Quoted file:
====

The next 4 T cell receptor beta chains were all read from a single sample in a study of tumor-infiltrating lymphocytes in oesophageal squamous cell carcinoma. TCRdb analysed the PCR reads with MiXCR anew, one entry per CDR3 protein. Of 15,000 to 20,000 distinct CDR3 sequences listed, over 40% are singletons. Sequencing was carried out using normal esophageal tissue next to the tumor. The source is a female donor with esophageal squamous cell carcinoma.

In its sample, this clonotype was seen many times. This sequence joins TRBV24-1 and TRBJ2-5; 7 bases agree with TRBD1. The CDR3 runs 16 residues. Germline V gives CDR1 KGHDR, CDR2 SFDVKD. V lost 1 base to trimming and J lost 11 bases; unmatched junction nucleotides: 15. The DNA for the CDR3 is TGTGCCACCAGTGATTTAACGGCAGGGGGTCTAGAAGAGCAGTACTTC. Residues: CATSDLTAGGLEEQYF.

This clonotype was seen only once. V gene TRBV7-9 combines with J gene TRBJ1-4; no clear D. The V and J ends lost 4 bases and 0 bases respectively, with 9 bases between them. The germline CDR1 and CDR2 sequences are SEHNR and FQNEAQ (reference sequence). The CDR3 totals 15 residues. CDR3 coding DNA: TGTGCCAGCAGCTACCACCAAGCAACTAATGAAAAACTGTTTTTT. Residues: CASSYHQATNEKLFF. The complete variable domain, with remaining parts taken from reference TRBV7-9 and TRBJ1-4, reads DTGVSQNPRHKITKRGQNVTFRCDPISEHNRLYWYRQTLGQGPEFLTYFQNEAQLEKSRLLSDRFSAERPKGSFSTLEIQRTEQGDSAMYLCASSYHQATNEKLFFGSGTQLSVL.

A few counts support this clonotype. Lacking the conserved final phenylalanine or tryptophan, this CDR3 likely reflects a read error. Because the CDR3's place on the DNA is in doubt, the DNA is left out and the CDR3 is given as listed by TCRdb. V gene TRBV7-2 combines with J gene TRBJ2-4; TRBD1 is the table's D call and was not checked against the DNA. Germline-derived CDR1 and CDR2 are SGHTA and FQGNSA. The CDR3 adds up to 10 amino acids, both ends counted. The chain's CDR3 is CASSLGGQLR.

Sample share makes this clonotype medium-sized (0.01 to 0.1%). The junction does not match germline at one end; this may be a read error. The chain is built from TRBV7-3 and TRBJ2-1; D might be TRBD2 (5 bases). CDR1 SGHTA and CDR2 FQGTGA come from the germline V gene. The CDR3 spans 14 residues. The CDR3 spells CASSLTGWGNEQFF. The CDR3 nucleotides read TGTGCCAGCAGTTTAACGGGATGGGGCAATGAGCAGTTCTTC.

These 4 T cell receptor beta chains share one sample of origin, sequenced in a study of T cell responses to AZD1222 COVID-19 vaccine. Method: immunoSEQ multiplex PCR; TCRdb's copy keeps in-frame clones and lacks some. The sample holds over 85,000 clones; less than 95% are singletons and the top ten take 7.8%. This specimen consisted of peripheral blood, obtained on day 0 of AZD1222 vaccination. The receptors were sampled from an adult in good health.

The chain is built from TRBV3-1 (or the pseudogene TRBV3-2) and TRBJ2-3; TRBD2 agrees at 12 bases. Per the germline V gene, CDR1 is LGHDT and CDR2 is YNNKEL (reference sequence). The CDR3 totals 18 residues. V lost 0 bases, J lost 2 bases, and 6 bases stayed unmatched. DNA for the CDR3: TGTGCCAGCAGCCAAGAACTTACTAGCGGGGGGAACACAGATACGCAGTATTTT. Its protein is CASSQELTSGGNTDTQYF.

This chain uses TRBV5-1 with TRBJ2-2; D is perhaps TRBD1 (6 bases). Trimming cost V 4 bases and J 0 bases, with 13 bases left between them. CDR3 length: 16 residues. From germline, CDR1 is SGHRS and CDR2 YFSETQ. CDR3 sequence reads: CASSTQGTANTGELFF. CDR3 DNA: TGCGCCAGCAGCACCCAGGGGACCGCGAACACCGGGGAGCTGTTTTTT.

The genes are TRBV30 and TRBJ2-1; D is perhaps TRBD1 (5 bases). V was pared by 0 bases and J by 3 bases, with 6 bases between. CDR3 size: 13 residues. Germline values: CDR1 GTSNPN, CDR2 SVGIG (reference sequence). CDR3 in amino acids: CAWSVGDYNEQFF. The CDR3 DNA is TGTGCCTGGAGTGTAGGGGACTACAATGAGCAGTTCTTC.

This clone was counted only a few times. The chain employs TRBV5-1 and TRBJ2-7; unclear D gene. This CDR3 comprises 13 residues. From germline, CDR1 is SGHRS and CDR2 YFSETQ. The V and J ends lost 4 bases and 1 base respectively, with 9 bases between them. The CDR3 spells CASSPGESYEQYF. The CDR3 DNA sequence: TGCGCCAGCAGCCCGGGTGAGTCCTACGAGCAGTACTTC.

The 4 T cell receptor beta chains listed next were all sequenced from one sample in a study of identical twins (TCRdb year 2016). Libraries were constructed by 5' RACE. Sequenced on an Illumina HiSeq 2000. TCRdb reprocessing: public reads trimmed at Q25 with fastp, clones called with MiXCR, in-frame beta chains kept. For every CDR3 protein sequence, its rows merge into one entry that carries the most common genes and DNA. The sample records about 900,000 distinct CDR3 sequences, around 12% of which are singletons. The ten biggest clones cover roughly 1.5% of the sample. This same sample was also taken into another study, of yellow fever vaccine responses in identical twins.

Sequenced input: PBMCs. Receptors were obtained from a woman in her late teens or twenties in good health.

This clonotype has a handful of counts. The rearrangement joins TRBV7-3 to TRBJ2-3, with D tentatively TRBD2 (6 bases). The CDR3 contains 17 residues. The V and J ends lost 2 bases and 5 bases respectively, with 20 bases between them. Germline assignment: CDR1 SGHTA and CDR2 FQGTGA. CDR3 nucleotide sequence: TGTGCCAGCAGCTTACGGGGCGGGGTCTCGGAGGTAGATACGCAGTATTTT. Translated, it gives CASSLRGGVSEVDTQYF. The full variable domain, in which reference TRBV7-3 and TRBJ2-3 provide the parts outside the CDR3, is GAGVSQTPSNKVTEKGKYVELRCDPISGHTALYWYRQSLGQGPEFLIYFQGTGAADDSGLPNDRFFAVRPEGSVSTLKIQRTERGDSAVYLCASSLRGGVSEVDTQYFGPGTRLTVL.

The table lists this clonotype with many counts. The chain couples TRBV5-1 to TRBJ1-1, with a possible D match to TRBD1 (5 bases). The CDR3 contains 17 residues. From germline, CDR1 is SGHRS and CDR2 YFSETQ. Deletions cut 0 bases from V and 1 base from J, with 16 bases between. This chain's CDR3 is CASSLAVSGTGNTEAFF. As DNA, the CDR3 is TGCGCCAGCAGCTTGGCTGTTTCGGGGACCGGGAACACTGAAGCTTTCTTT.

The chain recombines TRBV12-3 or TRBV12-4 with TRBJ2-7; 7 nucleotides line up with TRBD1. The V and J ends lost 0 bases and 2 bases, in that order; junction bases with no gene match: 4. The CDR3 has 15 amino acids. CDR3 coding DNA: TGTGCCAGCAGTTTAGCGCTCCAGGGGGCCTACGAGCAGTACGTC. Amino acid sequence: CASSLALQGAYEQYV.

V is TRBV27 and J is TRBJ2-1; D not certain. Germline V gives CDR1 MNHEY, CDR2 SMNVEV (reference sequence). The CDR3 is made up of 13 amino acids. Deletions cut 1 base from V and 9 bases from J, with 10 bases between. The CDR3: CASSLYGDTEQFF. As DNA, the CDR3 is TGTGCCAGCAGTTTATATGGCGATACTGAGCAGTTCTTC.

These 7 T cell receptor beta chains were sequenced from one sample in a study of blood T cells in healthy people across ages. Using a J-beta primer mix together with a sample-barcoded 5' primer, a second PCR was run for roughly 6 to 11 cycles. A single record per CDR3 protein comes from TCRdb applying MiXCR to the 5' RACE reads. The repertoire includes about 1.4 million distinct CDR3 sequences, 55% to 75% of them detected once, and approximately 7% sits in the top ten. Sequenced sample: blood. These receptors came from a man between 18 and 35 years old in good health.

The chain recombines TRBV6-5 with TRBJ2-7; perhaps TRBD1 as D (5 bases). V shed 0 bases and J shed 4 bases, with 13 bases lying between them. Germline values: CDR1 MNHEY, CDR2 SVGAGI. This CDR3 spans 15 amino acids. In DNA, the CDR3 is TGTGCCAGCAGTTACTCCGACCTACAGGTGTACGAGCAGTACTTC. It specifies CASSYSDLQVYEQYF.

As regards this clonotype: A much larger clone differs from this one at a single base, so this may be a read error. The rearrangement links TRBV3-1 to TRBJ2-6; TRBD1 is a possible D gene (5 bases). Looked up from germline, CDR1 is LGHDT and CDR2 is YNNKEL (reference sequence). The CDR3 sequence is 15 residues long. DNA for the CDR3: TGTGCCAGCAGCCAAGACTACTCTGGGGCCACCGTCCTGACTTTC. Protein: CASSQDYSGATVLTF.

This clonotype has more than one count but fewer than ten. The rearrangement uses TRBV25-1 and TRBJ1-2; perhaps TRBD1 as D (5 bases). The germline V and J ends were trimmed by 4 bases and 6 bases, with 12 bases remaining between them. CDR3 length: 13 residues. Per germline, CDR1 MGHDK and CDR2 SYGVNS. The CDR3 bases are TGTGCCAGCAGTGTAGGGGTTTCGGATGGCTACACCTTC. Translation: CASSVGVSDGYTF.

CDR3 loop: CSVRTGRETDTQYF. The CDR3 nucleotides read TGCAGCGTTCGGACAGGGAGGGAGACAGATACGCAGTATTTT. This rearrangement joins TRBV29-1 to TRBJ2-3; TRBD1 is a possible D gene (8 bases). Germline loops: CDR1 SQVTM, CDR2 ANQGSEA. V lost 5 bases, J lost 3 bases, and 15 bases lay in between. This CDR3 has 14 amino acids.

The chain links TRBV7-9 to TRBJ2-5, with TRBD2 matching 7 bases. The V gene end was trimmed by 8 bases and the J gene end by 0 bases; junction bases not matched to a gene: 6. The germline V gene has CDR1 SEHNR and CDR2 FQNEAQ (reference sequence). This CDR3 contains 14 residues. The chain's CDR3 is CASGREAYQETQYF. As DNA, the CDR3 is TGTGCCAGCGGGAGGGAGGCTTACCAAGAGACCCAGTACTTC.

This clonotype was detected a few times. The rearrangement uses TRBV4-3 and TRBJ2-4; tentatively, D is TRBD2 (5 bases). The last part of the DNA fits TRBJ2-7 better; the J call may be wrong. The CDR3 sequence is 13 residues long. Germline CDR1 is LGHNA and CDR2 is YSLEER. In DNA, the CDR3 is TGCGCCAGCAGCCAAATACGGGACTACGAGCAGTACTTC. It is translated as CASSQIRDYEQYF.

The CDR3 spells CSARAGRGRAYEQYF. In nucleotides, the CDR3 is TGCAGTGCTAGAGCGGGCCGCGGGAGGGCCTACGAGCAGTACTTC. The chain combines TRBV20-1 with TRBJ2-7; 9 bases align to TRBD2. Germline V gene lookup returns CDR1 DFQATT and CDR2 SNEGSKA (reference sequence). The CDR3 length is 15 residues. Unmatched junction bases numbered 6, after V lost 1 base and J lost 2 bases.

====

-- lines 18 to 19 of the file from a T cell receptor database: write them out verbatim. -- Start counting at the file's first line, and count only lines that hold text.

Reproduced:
The chain recombines TRBV6-5 with TRBJ2-7; perhaps TRBD1 as D (5 bases). V shed 0 bases and J shed 4 bases, with 13 bases lying between them. Germline values: CDR1 MNHEY, CDR2 SVGAGI. This CDR3 spans 15 amino acids. In DNA, the CDR3 is TGTGCCAGCAGTTACTCCGACCTACAGGTGTACGAGCAGTACTTC. It specifies CASSYSDLQVYEQYF.

As regards this clonotype: A much larger clone differs from this one at a single base, so this may be a read error. The rearrangement links TRBV3-1 to TRBJ2-6; TRBD1 is a possible D gene (5 bases). Looked up from germline, CDR1 is LGHDT and CDR2 is YNNKEL (reference sequence). The CDR3 sequence is 15 residues long. DNA for the CDR3: TGTGCCAGCAGCCAAGACTACTCTGGGGCCACCGTCCTGACTTTC. Protein: CASSQDYSGATVLTF.